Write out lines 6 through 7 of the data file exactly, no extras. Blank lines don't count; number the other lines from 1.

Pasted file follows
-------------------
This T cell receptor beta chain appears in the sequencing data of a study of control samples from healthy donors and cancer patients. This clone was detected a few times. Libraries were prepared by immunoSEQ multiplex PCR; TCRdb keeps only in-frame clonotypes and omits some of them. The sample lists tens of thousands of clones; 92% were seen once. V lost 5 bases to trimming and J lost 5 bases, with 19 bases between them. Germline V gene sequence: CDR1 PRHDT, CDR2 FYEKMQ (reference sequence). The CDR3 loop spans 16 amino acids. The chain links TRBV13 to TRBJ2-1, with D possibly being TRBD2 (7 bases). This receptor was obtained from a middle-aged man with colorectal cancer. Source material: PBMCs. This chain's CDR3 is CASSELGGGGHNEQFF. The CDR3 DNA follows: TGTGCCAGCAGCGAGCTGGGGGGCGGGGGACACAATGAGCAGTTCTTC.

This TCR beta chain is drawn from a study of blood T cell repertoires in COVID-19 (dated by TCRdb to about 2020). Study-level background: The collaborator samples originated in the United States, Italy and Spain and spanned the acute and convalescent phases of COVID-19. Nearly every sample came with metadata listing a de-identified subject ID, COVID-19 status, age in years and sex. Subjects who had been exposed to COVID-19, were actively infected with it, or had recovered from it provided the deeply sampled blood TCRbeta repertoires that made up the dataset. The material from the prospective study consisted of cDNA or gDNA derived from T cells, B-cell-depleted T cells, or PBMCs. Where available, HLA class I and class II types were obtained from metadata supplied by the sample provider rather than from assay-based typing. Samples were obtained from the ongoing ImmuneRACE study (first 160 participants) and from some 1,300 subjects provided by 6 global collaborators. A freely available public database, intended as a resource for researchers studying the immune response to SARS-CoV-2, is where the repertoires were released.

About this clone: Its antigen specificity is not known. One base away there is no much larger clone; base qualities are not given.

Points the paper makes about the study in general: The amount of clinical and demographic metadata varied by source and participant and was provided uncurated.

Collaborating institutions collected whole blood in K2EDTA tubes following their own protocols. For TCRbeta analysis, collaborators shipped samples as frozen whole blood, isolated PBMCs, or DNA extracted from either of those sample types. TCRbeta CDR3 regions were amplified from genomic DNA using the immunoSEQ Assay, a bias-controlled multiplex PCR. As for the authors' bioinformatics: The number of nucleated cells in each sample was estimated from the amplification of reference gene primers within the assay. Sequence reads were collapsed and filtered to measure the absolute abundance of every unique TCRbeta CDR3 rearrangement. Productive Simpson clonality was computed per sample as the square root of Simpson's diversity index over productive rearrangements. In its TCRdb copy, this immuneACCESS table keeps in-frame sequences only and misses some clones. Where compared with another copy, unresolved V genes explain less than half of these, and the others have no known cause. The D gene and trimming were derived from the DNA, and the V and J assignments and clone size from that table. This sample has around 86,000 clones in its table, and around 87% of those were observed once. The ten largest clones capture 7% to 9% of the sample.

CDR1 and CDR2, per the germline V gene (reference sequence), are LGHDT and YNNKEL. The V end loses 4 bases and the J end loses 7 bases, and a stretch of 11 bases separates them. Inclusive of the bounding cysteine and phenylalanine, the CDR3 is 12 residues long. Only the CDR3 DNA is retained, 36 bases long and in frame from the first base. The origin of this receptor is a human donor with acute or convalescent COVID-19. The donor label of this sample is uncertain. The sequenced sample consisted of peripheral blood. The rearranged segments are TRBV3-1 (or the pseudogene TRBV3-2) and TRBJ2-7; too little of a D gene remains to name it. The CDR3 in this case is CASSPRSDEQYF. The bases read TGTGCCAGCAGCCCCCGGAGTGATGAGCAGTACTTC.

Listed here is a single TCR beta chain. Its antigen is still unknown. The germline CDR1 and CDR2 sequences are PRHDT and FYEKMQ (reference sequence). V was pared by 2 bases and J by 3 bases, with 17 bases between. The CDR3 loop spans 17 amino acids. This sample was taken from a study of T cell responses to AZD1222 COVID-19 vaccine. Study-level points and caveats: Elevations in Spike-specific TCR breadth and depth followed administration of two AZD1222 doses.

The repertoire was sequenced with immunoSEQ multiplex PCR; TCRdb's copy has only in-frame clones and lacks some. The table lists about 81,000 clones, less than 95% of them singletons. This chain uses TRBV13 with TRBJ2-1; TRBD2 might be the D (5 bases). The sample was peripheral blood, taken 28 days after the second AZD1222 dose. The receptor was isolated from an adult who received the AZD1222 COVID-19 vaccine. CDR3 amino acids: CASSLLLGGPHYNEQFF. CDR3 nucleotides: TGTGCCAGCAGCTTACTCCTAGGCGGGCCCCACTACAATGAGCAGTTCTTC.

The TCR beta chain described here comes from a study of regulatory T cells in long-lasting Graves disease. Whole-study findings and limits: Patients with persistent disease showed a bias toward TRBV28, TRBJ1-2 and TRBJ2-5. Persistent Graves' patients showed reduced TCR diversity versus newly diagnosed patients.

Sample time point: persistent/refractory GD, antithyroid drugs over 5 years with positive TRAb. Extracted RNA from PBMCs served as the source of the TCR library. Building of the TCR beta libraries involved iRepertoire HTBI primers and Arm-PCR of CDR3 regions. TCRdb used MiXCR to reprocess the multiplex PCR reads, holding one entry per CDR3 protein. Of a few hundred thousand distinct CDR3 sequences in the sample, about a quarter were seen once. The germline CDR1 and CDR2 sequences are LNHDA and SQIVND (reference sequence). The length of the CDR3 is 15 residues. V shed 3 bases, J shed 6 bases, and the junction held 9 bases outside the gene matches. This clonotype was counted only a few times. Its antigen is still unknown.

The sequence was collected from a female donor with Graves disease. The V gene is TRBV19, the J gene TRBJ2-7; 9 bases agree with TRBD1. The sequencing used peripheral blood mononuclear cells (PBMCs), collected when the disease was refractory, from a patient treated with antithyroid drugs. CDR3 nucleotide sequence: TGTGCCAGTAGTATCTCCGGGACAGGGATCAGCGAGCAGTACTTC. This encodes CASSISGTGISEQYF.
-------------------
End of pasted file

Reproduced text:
CDR1 and CDR2, per the germline V gene (reference sequence), are LGHDT and YNNKEL. The V end loses 4 bases and the J end loses 7 bases, and a stretch of 11 bases separates them. Inclusive of the bounding cysteine and phenylalanine, the CDR3 is 12 residues long. Only the CDR3 DNA is retained, 36 bases long and in frame from the first base. The origin of this receptor is a human donor with acute or convalescent COVID-19. The donor label of this sample is uncertain. The sequenced sample consisted of peripheral blood. The rearranged segments are TRBV3-1 (or the pseudogene TRBV3-2) and TRBJ2-7; too little of a D gene remains to name it. The CDR3 in this case is CASSPRSDEQYF. The bases read TGTGCCAGCAGCCCCCGGAGTGATGAGCAGTACTTC.

Listed here is a single TCR beta chain. Its antigen is still unknown. The germline CDR1 and CDR2 sequences are PRHDT and FYEKMQ (reference sequence). V was pared by 2 bases and J by 3 bases, with 17 bases between. The CDR3 loop spans 17 amino acids. This sample was taken from a study of T cell responses to AZD1222 COVID-19 vaccine. Study-level points and caveats: Elevations in Spike-specific TCR breadth and depth followed administration of two AZD1222 doses.